It has been said that a good board will not make a company, but a bad one will inevitably kill it. It has also been said that troubled boards outnumber functional boards by a wide margin. As such, it would seem there is both a deep need and wide opportunity for those who can assist “Boards” to function better. It is the thesis of this paper that “Dispute Resolution Professionals” are uniquely positioned to fulfill this role, and it is the focus of this paper to demonstrate how Dispute Resolution Professionals can do so.
It is the author’s initial observation that the subject of dysfunctional Boards is not monolithic; rather, it is multifaceted and can profitably be organized into four broad categories of dysfunctional behavior, each having different causes and remedial steps. Often these different types of dysfunctional behavior occur in combination, but it is nevertheless useful to discuss each type separately if for no other reason than for purposes of clarity of presentation.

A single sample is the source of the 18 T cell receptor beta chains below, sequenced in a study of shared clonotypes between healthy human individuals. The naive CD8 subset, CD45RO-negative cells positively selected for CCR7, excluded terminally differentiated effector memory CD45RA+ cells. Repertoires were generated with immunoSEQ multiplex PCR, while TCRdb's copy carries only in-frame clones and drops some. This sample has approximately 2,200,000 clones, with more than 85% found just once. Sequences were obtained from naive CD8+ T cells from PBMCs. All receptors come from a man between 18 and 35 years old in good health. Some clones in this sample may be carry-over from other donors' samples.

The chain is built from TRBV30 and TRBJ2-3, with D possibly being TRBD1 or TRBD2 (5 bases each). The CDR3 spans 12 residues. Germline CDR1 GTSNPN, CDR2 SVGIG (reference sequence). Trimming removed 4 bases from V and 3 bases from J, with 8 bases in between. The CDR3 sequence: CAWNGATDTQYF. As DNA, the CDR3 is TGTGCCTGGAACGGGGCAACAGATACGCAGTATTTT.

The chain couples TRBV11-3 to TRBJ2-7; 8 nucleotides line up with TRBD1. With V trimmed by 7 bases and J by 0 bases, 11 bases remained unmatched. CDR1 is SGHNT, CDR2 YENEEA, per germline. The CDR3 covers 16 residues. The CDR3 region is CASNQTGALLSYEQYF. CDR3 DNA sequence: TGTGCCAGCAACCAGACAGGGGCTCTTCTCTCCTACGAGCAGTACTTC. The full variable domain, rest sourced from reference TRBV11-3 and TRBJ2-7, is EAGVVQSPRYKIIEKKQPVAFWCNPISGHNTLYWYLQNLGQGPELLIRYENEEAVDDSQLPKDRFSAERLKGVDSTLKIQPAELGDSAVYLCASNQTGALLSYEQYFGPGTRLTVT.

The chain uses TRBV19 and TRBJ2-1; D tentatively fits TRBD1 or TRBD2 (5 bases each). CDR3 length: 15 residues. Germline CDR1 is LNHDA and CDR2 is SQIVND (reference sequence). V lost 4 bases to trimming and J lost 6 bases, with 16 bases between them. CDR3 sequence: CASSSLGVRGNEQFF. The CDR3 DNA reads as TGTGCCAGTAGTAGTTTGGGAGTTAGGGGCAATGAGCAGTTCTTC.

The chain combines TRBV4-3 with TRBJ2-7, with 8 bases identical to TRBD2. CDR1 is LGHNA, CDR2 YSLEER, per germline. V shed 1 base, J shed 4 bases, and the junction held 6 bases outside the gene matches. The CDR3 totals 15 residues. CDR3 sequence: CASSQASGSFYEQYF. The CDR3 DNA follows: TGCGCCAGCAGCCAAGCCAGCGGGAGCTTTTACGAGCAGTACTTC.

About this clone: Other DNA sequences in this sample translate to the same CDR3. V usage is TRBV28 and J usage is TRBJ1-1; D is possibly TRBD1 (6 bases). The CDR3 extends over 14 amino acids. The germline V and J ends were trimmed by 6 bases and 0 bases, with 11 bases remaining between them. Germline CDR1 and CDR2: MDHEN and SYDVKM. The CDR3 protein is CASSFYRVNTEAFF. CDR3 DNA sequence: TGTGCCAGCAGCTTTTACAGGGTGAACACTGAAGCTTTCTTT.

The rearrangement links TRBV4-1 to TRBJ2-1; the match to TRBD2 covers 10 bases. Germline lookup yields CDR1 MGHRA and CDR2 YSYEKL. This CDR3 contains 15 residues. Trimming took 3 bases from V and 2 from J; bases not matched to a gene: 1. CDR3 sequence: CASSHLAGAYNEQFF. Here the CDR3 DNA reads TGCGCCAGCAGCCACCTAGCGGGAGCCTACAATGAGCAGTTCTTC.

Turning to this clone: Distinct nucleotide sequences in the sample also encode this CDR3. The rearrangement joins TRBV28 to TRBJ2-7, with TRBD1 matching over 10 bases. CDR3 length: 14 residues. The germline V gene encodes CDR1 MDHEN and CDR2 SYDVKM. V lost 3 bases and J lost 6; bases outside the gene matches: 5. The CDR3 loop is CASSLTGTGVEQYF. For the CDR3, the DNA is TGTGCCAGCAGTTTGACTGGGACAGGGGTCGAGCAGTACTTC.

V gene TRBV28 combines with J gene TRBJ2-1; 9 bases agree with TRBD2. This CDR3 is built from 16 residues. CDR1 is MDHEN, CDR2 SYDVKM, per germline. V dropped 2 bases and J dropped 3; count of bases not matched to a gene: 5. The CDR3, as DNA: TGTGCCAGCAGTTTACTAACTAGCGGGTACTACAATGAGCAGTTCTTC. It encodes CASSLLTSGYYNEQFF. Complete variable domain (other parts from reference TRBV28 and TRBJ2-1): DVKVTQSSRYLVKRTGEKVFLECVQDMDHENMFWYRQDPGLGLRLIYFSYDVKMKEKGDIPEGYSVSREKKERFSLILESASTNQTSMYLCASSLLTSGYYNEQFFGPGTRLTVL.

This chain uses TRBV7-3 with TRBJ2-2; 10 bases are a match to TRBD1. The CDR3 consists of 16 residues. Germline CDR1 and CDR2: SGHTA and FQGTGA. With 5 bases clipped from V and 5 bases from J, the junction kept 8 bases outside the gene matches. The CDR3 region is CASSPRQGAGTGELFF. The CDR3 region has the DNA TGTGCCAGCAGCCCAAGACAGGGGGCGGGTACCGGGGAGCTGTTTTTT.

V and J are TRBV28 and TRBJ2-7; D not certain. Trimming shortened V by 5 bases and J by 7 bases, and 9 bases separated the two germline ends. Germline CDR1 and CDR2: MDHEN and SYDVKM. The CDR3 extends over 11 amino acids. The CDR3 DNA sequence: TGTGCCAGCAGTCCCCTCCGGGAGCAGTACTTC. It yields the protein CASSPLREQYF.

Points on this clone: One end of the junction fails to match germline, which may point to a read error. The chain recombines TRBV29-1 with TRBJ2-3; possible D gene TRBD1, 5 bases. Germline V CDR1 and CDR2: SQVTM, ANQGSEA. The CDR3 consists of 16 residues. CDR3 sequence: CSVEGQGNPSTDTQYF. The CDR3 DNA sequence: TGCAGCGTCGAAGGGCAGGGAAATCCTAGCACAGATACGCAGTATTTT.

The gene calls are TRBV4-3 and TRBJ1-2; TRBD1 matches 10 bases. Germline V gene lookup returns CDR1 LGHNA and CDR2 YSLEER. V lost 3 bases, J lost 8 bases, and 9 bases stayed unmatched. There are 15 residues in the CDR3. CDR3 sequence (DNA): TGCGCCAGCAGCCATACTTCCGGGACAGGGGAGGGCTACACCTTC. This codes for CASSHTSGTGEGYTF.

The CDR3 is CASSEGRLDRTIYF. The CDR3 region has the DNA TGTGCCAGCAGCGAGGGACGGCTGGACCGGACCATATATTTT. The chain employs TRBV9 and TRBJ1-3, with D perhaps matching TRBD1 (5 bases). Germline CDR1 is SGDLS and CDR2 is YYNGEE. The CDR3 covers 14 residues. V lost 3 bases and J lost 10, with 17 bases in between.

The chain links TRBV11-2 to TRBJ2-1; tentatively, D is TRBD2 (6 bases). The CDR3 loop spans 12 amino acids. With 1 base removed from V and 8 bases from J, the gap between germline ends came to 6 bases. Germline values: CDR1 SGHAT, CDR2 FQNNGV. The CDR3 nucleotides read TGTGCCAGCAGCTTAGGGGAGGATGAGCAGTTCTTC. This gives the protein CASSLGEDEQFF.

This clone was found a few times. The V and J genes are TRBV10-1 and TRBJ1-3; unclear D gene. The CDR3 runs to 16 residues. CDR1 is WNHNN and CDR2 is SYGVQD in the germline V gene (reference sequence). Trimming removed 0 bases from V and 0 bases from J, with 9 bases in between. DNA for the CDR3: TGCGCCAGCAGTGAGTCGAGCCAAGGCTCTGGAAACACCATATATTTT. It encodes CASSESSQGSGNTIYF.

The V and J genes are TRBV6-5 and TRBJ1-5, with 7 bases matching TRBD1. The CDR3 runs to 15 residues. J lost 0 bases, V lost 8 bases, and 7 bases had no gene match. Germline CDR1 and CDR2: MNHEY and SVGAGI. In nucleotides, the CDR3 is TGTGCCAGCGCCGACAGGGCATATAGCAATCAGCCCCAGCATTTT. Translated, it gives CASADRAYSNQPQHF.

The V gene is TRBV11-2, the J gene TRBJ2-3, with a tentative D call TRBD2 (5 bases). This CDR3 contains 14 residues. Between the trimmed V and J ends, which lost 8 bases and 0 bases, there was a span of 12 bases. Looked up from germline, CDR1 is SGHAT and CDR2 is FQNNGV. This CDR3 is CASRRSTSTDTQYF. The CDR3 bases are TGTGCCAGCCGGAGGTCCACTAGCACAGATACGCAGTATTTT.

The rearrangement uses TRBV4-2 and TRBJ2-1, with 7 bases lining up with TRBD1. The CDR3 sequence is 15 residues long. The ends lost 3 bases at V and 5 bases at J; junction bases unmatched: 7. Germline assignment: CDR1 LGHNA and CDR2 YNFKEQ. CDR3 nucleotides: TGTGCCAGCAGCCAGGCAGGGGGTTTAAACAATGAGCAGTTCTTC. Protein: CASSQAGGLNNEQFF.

These different types of dysfunctional behavior are:
1) Poor managerial basics;
2) The individual director who is the proverbial “Bull-in-a-China-Shop”;
3) A Board’s inability to work through difficult conversations; and
4) Behavior that is not collaborative.
A fifth type of dysfunctional behavior can be readily identified consisting of a director’s failure to comply with his or her legal duties owed to the organization. Whereas a director’s legal duties will be touched upon in this paper, this type of dysfunctional behavior is not the focus of this paper and will not be addressed separately.
Any organization that is not well managed is dysfunctional, and many organizations, especially small and/or volunteer organizations, are not well managed. Good managerial basic include such things as: a clear understand on the part of all involved about the organization’s purpose and mission; a close relationship between an organization’s mission and its strategies; sound financial behavior, such as the preparation of timely budgets (especially challenging for small non-profits) and budgets tied to reasonable estimates for revenues (sometimes a challenge even for large organizations); and, very importantly, each director must know what is expected of him or her and be accountable for delivering on these expectations.